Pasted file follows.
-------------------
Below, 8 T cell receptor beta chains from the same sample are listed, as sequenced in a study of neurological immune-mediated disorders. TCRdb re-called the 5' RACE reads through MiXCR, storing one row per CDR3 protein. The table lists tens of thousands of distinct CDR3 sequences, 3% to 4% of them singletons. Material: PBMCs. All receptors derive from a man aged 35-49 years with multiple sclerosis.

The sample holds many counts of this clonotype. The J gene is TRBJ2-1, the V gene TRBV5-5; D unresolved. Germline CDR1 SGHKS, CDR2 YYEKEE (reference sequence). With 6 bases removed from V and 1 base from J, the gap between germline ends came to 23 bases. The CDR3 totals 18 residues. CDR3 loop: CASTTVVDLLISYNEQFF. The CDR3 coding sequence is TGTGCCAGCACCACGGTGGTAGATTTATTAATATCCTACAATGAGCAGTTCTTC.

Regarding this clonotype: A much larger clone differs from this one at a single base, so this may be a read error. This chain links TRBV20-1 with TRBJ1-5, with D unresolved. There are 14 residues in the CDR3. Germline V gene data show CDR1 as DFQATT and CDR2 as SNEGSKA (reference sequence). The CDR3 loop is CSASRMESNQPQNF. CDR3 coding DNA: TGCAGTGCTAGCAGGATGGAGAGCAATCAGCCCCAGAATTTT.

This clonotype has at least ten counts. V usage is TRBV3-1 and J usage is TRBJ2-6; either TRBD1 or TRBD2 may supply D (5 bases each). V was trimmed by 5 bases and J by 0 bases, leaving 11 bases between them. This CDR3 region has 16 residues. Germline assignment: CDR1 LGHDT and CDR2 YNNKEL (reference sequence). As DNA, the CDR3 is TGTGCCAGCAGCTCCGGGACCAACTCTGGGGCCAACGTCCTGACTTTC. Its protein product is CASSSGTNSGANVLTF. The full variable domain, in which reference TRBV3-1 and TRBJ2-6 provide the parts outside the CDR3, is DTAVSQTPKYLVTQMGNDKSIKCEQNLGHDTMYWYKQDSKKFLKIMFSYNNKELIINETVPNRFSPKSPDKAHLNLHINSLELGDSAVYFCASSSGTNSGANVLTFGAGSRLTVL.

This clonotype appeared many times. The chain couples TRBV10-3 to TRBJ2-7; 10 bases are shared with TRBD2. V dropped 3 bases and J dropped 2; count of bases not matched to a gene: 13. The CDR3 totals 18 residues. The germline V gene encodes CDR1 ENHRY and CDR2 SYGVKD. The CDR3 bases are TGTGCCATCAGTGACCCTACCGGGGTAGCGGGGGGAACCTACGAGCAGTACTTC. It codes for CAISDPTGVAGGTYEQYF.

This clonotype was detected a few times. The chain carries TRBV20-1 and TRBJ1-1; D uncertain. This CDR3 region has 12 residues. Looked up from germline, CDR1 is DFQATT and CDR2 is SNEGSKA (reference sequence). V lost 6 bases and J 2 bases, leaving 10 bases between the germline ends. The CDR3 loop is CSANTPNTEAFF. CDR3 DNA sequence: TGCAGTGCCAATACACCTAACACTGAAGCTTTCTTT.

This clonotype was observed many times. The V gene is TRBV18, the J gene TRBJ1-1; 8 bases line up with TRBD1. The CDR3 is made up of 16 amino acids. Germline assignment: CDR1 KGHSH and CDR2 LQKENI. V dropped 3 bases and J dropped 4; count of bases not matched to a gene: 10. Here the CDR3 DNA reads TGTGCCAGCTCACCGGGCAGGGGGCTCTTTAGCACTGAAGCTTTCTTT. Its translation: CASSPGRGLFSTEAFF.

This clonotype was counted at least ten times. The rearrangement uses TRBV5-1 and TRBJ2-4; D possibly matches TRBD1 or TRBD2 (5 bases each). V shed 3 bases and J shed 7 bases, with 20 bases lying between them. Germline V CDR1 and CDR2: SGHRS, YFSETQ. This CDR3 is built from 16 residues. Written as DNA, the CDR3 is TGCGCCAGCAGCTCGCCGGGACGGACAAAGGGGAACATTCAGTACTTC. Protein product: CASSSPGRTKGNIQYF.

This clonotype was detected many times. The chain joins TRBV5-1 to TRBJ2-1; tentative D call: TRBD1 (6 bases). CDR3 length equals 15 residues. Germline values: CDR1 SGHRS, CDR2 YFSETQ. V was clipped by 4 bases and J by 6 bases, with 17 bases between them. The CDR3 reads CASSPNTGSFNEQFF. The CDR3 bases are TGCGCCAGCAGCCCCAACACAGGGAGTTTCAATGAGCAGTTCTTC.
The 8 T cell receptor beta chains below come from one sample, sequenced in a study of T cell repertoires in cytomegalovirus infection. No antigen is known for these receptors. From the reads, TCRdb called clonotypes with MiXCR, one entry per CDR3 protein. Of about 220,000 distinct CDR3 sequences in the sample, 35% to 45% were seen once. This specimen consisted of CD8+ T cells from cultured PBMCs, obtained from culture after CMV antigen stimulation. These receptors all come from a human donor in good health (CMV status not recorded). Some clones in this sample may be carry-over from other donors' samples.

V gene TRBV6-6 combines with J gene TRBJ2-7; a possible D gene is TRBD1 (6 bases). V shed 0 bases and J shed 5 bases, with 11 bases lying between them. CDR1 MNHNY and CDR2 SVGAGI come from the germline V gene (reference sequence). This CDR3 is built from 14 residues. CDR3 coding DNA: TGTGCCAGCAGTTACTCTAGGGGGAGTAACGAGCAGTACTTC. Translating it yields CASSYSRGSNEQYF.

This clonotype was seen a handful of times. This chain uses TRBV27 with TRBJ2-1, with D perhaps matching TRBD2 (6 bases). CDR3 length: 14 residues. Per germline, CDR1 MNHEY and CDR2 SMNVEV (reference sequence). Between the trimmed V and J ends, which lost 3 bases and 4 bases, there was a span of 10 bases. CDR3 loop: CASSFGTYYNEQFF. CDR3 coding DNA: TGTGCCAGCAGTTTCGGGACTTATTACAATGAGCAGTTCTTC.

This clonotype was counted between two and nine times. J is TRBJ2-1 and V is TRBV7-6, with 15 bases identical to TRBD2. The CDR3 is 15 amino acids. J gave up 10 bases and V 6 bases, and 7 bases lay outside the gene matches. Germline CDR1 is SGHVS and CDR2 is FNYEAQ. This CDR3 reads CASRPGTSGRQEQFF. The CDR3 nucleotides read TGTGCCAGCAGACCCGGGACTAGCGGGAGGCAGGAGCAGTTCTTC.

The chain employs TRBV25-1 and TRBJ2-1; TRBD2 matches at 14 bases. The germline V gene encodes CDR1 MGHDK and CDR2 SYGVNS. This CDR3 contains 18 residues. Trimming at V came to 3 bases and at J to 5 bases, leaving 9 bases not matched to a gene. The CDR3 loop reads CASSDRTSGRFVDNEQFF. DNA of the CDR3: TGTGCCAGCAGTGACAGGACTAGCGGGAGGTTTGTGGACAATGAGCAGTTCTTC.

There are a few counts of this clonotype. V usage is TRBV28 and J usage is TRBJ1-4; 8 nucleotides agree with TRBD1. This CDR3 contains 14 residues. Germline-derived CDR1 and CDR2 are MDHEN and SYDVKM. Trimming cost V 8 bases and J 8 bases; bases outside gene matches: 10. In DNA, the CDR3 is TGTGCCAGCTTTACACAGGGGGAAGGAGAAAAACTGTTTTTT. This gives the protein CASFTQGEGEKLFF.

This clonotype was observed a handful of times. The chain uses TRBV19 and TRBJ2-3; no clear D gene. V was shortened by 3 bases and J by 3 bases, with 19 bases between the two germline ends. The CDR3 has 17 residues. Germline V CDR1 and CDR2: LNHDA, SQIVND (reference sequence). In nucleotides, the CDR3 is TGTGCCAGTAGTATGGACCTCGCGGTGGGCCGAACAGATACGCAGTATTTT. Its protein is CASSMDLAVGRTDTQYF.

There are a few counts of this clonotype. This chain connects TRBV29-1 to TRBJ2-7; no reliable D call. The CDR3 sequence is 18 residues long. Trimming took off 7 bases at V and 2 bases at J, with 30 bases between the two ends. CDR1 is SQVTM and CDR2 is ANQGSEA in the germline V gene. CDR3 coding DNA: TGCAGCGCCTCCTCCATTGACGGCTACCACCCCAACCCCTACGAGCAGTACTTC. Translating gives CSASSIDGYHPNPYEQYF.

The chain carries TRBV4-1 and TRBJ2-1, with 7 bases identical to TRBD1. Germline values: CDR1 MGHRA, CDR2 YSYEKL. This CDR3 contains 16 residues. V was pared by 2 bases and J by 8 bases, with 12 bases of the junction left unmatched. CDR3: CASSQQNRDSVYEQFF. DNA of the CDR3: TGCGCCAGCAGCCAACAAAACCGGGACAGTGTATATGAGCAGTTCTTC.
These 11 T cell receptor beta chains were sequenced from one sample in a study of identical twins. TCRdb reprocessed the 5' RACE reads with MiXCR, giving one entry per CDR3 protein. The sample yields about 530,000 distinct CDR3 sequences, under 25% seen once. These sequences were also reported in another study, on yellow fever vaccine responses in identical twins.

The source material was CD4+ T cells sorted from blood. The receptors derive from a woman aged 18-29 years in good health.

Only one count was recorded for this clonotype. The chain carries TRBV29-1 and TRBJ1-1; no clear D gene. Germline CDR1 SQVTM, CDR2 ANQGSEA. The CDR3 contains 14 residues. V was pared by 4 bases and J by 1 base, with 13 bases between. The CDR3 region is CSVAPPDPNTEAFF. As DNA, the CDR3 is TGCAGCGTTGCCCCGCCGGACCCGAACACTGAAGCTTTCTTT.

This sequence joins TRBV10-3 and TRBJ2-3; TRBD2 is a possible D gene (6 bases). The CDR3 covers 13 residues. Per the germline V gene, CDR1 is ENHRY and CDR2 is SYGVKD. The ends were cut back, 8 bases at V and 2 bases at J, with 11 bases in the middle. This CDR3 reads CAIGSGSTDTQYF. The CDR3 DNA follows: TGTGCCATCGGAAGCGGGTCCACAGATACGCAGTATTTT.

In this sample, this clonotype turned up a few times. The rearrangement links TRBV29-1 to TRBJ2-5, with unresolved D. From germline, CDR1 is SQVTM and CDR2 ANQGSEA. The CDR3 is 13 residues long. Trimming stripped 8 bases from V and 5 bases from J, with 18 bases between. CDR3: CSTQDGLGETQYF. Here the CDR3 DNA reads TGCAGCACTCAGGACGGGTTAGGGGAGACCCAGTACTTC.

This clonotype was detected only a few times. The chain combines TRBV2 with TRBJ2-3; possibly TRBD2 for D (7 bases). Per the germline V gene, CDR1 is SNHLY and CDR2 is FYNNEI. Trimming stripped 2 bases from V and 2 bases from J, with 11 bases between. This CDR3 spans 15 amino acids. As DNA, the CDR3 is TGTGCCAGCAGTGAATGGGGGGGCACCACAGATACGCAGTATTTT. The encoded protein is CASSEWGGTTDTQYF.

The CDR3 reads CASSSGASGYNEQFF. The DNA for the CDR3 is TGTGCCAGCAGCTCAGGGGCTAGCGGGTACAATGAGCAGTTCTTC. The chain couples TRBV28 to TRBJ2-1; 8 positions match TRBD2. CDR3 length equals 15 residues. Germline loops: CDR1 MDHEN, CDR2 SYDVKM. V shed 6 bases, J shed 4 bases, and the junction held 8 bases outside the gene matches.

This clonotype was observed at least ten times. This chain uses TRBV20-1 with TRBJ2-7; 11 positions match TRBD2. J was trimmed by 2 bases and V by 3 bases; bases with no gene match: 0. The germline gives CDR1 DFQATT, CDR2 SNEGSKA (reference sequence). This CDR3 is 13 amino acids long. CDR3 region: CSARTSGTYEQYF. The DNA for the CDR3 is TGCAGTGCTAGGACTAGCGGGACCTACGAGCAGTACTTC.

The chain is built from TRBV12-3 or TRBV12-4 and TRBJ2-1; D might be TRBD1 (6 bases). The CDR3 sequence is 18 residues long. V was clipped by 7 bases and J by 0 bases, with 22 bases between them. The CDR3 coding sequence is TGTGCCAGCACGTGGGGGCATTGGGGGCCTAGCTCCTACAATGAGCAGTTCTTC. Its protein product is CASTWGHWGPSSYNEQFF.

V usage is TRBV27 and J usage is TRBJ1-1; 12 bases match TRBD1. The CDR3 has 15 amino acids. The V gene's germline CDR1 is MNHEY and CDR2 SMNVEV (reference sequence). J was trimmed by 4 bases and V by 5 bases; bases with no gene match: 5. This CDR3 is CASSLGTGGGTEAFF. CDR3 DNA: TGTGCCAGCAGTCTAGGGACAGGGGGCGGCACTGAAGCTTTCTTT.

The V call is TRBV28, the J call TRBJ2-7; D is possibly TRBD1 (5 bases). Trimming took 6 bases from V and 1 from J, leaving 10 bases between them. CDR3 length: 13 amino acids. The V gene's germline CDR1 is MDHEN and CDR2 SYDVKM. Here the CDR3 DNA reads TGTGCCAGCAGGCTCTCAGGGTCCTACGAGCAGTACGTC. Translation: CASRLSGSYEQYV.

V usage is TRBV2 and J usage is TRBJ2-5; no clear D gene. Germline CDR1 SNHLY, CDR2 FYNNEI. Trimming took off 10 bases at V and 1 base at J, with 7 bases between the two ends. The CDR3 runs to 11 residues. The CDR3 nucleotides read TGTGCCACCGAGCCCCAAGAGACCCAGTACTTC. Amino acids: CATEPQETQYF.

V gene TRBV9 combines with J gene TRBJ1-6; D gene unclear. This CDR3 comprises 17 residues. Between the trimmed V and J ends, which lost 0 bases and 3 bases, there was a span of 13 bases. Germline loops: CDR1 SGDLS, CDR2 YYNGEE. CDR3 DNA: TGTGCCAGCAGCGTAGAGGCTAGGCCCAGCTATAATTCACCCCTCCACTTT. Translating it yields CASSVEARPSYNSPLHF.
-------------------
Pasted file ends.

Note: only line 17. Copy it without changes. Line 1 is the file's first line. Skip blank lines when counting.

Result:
There are a few counts of this clonotype. This chain connects TRBV29-1 to TRBJ2-7; no reliable D call. The CDR3 sequence is 18 residues long. Trimming took off 7 bases at V and 2 bases at J, with 30 bases between the two ends. CDR1 is SQVTM and CDR2 is ANQGSEA in the germline V gene. CDR3 coding DNA: TGCAGCGCCTCCTCCATTGACGGCTACCACCCCAACCCCTACGAGCAGTACTTC. Translating gives CSASSIDGYHPNPYEQYF.